After hitting a 2015 low of about 12.11 just about a month ago, the CBOE Market Volatility Index (VIX), a.k.a. fear gauge, closed Friday at 13.96. The 15 threshold between fear and complacency now roughly corresponds to the 200-day simple moving average, and it continues to hold as resistance. Nevertheless, VIX has been notably higher than it was last year at this time, when it lingering in the 10-12 range.
In any case, the global economy depends upon the US to buy products, so the entire world (with the exception of ISIS) is really in this whole thing together -- so the US economy must advance for the rest of the world to rise. Therefore, the US stocks should continue to rise, albeit gradually.
SPY chart review:
Back in May the SPDR S&P 500 Trust (SPY) broke out above the 212 line of solid resistance and then returned to retest it as new support, but it ultimately failed after seven days of sideways floundering around the 212 level. Then last week, bulls made another attempt at a break out in the wake of the Fed announcement but it failed on Friday, closing the week at 210.81, which is right at its 50-day simple moving average. Although there is still solid support just below -- primarily in the form of the long-standing uptrend line (around 210) -- the picture is not quite as bullish as it appeared two weeks ago. Much like the last tepid breakout above resistance at 212, oscillators RSI, MACD, and Slow Stochastic had all flattened out to neutral and could go either way. Nevertheless, the chart seems to be forming a very large bullish ascending triangle, with the long-standing uptrend line rapidly converging toward the 212 level of stubborn resistance. Below, the uptrend line, next major support is at the 100-day SMA (just above 209), prior support near 208, and the critical 200-day SMA (near 205), followed by earlier-in-year support at 204, then round-number support at the 200 price level.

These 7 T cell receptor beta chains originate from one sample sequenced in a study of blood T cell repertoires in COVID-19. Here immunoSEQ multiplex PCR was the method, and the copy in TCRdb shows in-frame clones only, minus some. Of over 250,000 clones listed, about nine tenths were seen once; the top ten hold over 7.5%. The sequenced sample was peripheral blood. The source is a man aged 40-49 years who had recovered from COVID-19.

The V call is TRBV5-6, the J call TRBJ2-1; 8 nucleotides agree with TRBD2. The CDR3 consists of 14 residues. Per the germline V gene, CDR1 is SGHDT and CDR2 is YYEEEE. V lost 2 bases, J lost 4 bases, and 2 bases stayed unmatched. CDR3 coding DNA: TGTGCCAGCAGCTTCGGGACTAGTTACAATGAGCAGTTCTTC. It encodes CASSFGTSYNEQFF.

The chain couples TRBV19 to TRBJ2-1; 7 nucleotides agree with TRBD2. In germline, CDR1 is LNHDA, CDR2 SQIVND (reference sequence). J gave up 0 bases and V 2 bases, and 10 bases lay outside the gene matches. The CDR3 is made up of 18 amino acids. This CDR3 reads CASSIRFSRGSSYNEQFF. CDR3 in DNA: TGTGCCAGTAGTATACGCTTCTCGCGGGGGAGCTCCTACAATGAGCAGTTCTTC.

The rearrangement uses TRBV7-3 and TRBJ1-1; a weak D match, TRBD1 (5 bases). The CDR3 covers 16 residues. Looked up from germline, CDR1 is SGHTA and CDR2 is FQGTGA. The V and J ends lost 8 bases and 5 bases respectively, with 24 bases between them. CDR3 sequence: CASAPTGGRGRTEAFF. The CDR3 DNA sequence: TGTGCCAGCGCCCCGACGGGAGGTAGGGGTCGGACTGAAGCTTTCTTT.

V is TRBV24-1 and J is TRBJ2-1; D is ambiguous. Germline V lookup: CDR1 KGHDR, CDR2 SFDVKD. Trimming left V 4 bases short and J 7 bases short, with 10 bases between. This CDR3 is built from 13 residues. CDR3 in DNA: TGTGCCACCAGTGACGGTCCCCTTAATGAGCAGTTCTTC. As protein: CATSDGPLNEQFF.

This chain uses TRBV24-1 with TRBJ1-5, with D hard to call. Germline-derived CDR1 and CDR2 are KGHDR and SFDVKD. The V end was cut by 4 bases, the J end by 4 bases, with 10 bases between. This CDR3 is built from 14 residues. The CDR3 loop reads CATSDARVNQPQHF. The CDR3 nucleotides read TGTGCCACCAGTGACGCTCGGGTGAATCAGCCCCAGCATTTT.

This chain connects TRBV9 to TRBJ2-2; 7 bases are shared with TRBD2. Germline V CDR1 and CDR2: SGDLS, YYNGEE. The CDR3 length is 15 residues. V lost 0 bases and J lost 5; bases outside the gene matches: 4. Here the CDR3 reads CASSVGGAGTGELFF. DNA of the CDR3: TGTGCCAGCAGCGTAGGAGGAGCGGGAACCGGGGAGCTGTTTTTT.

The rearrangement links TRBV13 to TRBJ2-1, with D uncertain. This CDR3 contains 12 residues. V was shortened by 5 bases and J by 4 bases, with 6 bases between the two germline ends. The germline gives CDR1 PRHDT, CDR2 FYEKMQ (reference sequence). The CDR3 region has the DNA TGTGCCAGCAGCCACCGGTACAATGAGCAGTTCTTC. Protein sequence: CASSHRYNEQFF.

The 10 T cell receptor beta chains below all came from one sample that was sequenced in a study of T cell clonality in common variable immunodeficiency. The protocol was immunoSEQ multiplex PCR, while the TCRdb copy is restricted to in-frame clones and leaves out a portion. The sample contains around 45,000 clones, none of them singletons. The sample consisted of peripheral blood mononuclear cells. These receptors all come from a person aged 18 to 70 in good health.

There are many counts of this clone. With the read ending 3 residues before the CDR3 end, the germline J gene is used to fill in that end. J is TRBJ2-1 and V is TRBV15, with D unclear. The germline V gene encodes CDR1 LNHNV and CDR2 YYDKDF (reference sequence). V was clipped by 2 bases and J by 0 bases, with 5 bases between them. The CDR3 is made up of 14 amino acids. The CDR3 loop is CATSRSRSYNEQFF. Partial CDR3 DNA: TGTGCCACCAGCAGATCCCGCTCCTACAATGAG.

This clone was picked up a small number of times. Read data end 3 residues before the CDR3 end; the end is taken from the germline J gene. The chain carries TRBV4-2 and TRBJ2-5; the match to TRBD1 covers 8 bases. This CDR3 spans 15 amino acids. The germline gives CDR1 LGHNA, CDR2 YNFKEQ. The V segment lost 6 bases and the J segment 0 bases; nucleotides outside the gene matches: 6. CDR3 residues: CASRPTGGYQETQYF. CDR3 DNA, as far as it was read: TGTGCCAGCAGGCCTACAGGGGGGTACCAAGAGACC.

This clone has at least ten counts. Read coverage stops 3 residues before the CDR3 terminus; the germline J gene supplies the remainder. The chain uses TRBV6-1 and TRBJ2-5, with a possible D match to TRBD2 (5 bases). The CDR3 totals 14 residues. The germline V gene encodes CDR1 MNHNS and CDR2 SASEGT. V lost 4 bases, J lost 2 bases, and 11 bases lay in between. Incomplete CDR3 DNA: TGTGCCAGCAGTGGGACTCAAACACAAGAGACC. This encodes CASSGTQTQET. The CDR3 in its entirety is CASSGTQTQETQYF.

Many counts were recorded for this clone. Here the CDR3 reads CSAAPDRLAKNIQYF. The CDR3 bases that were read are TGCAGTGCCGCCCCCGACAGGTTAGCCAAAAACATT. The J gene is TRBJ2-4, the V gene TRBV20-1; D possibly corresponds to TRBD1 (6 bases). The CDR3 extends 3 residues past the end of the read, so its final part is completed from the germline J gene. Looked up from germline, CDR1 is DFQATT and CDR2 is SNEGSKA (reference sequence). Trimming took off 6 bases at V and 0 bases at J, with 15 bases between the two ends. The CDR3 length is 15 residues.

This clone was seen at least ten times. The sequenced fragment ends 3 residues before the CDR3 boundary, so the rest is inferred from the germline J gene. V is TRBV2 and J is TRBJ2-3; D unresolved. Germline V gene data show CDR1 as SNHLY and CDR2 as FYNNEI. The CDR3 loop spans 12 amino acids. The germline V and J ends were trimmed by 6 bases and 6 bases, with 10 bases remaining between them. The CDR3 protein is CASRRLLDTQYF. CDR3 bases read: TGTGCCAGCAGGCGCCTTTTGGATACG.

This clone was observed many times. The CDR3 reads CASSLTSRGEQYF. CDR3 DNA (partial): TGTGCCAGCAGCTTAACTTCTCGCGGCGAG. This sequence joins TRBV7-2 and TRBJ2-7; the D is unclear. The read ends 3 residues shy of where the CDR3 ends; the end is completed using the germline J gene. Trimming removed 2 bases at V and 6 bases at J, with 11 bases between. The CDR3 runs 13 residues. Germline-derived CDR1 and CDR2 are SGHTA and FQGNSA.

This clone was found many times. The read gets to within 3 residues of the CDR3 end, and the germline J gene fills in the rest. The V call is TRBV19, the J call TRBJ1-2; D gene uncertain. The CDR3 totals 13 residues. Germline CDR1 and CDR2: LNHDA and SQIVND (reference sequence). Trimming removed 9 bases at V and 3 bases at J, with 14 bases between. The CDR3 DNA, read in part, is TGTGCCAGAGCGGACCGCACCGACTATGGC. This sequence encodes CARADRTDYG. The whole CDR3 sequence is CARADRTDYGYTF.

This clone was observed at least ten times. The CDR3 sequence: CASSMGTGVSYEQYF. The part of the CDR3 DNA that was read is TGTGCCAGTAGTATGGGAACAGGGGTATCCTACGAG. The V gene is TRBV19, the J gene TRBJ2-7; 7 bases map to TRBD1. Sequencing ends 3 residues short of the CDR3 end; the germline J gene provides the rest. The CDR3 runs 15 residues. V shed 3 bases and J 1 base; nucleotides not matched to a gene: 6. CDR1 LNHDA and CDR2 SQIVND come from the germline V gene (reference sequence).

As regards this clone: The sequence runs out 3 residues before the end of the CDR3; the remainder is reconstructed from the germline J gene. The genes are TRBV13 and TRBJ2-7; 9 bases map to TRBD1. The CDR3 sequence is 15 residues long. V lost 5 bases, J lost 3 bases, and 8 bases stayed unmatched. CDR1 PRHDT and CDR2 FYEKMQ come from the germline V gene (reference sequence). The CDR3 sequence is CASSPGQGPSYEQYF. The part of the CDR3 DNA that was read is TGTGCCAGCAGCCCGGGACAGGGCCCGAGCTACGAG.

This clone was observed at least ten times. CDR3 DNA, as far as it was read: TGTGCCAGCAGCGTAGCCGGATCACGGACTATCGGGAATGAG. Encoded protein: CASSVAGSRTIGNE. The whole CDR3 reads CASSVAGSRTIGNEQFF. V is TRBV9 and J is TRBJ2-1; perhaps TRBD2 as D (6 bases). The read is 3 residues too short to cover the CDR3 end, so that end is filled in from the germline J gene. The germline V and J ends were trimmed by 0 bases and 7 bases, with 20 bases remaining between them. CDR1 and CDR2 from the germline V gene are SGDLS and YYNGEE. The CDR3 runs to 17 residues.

Small caps and NASDAQ hit new highs last week, but neither appears ready to lead the way for large caps, at least for the moment. Let’s see how this week progresses ahead of the doldrums surrounding Independence Day vacations.
Latest sector rankings:
Relative sector rankings are based on our proprietary SectorCast model, which builds a composite profile of each equity ETF based on bottom-up aggregate scoring of the constituent stocks. The Outlook Score employs a forward-looking, fundamentals-based multifactor algorithm considering forward valuation, historical and projected earnings growth, the dynamics of Wall Street analysts’ consensus earnings estimates and recent revisions (up or down), quality and sustainability of reported earnings (forensic accounting), and various return ratios. It helps us predict relative performance over the next 1-3 months.
In addition, SectorCast computes a Bull Score and Bear Score for each ETF based on recent price behavior of the constituent stocks on particularly strong and weak market days. High Bull score indicates that stocks within the ETF recently have tended toward relative outperformance when the market is strong, while a high Bear score indicates that stocks within the ETF have tended to hold up relatively well (i.e., safe havens) when the market is weak.